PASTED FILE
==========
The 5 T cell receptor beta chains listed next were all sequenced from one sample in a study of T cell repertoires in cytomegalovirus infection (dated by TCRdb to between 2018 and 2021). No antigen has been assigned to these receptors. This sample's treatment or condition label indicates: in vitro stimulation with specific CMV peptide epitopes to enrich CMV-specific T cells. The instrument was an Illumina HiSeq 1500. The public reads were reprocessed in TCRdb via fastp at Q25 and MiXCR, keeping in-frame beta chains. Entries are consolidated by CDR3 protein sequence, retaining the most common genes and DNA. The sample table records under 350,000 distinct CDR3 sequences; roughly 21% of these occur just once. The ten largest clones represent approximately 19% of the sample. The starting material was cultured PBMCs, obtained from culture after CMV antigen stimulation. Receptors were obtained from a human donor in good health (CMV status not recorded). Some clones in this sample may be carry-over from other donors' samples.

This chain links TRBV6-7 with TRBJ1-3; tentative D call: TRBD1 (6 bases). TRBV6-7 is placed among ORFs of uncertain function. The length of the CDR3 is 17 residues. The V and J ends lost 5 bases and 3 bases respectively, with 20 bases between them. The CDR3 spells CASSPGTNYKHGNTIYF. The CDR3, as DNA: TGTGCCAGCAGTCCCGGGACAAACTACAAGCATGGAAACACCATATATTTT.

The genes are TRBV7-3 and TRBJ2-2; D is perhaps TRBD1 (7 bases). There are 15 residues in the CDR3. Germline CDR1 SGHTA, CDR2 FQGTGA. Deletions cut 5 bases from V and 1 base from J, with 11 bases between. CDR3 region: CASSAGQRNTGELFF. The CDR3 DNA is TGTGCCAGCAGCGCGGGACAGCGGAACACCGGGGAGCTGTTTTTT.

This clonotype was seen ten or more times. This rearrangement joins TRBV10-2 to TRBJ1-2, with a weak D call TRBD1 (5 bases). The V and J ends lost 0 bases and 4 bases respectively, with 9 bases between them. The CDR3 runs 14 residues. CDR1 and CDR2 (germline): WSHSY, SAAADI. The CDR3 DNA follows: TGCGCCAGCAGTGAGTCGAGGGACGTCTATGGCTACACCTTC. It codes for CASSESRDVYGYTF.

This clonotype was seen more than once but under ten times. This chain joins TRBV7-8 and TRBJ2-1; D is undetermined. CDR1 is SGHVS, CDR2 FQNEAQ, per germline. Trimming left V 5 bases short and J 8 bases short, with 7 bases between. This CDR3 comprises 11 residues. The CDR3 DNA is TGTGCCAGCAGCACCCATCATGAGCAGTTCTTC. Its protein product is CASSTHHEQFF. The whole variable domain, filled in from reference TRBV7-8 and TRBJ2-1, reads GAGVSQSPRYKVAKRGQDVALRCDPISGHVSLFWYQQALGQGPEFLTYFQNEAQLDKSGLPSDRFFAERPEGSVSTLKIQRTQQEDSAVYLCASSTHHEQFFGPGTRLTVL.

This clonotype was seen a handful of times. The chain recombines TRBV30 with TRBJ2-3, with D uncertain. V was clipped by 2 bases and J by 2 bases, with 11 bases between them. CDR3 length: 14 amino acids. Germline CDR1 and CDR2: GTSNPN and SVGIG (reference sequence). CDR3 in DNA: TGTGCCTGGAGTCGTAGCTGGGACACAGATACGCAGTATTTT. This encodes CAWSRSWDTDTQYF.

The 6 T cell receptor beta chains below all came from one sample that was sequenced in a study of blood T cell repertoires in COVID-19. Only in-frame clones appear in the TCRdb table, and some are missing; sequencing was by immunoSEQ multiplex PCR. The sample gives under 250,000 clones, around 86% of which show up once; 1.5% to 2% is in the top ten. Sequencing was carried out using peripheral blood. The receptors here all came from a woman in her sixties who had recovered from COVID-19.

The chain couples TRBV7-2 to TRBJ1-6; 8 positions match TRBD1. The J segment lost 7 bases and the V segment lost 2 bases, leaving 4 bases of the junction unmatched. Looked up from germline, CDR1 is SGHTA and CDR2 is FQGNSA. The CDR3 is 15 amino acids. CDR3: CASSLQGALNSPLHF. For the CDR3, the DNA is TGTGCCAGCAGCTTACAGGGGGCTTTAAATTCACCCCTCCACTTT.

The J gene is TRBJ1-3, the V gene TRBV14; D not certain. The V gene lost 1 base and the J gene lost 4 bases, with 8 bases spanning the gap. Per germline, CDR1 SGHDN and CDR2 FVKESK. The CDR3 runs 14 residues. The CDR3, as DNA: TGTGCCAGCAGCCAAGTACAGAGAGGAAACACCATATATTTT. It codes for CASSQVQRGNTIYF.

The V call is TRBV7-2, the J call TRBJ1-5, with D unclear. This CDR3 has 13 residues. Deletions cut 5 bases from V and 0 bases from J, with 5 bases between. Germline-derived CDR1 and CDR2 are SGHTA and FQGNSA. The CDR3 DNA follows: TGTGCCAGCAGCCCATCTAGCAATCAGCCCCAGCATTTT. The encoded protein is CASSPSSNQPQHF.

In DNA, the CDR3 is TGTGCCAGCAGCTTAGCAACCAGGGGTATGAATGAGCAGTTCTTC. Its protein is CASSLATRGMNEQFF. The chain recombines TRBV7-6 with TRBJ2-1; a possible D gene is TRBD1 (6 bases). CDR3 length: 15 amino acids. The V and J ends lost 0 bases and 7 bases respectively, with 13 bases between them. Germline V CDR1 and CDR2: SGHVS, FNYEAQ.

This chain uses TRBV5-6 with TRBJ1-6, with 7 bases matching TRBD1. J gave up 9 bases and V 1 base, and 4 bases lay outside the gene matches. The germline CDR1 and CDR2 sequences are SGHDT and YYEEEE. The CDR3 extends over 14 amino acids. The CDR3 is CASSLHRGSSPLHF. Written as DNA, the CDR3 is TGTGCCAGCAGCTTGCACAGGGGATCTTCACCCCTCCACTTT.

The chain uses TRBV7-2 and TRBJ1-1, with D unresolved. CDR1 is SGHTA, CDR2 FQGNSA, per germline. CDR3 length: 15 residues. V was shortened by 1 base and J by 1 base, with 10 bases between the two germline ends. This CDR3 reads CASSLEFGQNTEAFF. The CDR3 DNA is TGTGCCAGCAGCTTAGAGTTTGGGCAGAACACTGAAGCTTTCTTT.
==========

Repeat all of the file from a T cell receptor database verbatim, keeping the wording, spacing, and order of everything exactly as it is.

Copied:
The 5 T cell receptor beta chains listed next were all sequenced from one sample in a study of T cell repertoires in cytomegalovirus infection (dated by TCRdb to between 2018 and 2021). No antigen has been assigned to these receptors. This sample's treatment or condition label indicates: in vitro stimulation with specific CMV peptide epitopes to enrich CMV-specific T cells. The instrument was an Illumina HiSeq 1500. The public reads were reprocessed in TCRdb via fastp at Q25 and MiXCR, keeping in-frame beta chains. Entries are consolidated by CDR3 protein sequence, retaining the most common genes and DNA. The sample table records under 350,000 distinct CDR3 sequences; roughly 21% of these occur just once. The ten largest clones represent approximately 19% of the sample. The starting material was cultured PBMCs, obtained from culture after CMV antigen stimulation. Receptors were obtained from a human donor in good health (CMV status not recorded). Some clones in this sample may be carry-over from other donors' samples.

This chain links TRBV6-7 with TRBJ1-3; tentative D call: TRBD1 (6 bases). TRBV6-7 is placed among ORFs of uncertain function. The length of the CDR3 is 17 residues. The V and J ends lost 5 bases and 3 bases respectively, with 20 bases between them. The CDR3 spells CASSPGTNYKHGNTIYF. The CDR3, as DNA: TGTGCCAGCAGTCCCGGGACAAACTACAAGCATGGAAACACCATATATTTT.

The genes are TRBV7-3 and TRBJ2-2; D is perhaps TRBD1 (7 bases). There are 15 residues in the CDR3. Germline CDR1 SGHTA, CDR2 FQGTGA. Deletions cut 5 bases from V and 1 base from J, with 11 bases between. CDR3 region: CASSAGQRNTGELFF. The CDR3 DNA is TGTGCCAGCAGCGCGGGACAGCGGAACACCGGGGAGCTGTTTTTT.

This clonotype was seen ten or more times. This rearrangement joins TRBV10-2 to TRBJ1-2, with a weak D call TRBD1 (5 bases). The V and J ends lost 0 bases and 4 bases respectively, with 9 bases between them. The CDR3 runs 14 residues. CDR1 and CDR2 (germline): WSHSY, SAAADI. The CDR3 DNA follows: TGCGCCAGCAGTGAGTCGAGGGACGTCTATGGCTACACCTTC. It codes for CASSESRDVYGYTF.

This clonotype was seen more than once but under ten times. This chain joins TRBV7-8 and TRBJ2-1; D is undetermined. CDR1 is SGHVS, CDR2 FQNEAQ, per germline. Trimming left V 5 bases short and J 8 bases short, with 7 bases between. This CDR3 comprises 11 residues. The CDR3 DNA is TGTGCCAGCAGCACCCATCATGAGCAGTTCTTC. Its protein product is CASSTHHEQFF. The whole variable domain, filled in from reference TRBV7-8 and TRBJ2-1, reads GAGVSQSPRYKVAKRGQDVALRCDPISGHVSLFWYQQALGQGPEFLTYFQNEAQLDKSGLPSDRFFAERPEGSVSTLKIQRTQQEDSAVYLCASSTHHEQFFGPGTRLTVL.

This clonotype was seen a handful of times. The chain recombines TRBV30 with TRBJ2-3, with D uncertain. V was clipped by 2 bases and J by 2 bases, with 11 bases between them. CDR3 length: 14 amino acids. Germline CDR1 and CDR2: GTSNPN and SVGIG (reference sequence). CDR3 in DNA: TGTGCCTGGAGTCGTAGCTGGGACACAGATACGCAGTATTTT. This encodes CAWSRSWDTDTQYF.

The 6 T cell receptor beta chains below all came from one sample that was sequenced in a study of blood T cell repertoires in COVID-19. Only in-frame clones appear in the TCRdb table, and some are missing; sequencing was by immunoSEQ multiplex PCR. The sample gives under 250,000 clones, around 86% of which show up once; 1.5% to 2% is in the top ten. Sequencing was carried out using peripheral blood. The receptors here all came from a woman in her sixties who had recovered from COVID-19.

The chain couples TRBV7-2 to TRBJ1-6; 8 positions match TRBD1. The J segment lost 7 bases and the V segment lost 2 bases, leaving 4 bases of the junction unmatched. Looked up from germline, CDR1 is SGHTA and CDR2 is FQGNSA. The CDR3 is 15 amino acids. CDR3: CASSLQGALNSPLHF. For the CDR3, the DNA is TGTGCCAGCAGCTTACAGGGGGCTTTAAATTCACCCCTCCACTTT.

The J gene is TRBJ1-3, the V gene TRBV14; D not certain. The V gene lost 1 base and the J gene lost 4 bases, with 8 bases spanning the gap. Per germline, CDR1 SGHDN and CDR2 FVKESK. The CDR3 runs 14 residues. The CDR3, as DNA: TGTGCCAGCAGCCAAGTACAGAGAGGAAACACCATATATTTT. It codes for CASSQVQRGNTIYF.

The V call is TRBV7-2, the J call TRBJ1-5, with D unclear. This CDR3 has 13 residues. Deletions cut 5 bases from V and 0 bases from J, with 5 bases between. Germline-derived CDR1 and CDR2 are SGHTA and FQGNSA. The CDR3 DNA follows: TGTGCCAGCAGCCCATCTAGCAATCAGCCCCAGCATTTT. The encoded protein is CASSPSSNQPQHF.

In DNA, the CDR3 is TGTGCCAGCAGCTTAGCAACCAGGGGTATGAATGAGCAGTTCTTC. Its protein is CASSLATRGMNEQFF. The chain recombines TRBV7-6 with TRBJ2-1; a possible D gene is TRBD1 (6 bases). CDR3 length: 15 amino acids. The V and J ends lost 0 bases and 7 bases respectively, with 13 bases between them. Germline V CDR1 and CDR2: SGHVS, FNYEAQ.

This chain uses TRBV5-6 with TRBJ1-6, with 7 bases matching TRBD1. J gave up 9 bases and V 1 base, and 4 bases lay outside the gene matches. The germline CDR1 and CDR2 sequences are SGHDT and YYEEEE. The CDR3 extends over 14 amino acids. The CDR3 is CASSLHRGSSPLHF. Written as DNA, the CDR3 is TGTGCCAGCAGCTTGCACAGGGGATCTTCACCCCTCCACTTT.

The chain uses TRBV7-2 and TRBJ1-1, with D unresolved. CDR1 is SGHTA, CDR2 FQGNSA, per germline. CDR3 length: 15 residues. V was shortened by 1 base and J by 1 base, with 10 bases between the two germline ends. This CDR3 reads CASSLEFGQNTEAFF. The CDR3 DNA is TGTGCCAGCAGCTTAGAGTTTGGGCAGAACACTGAAGCTTTCTTT.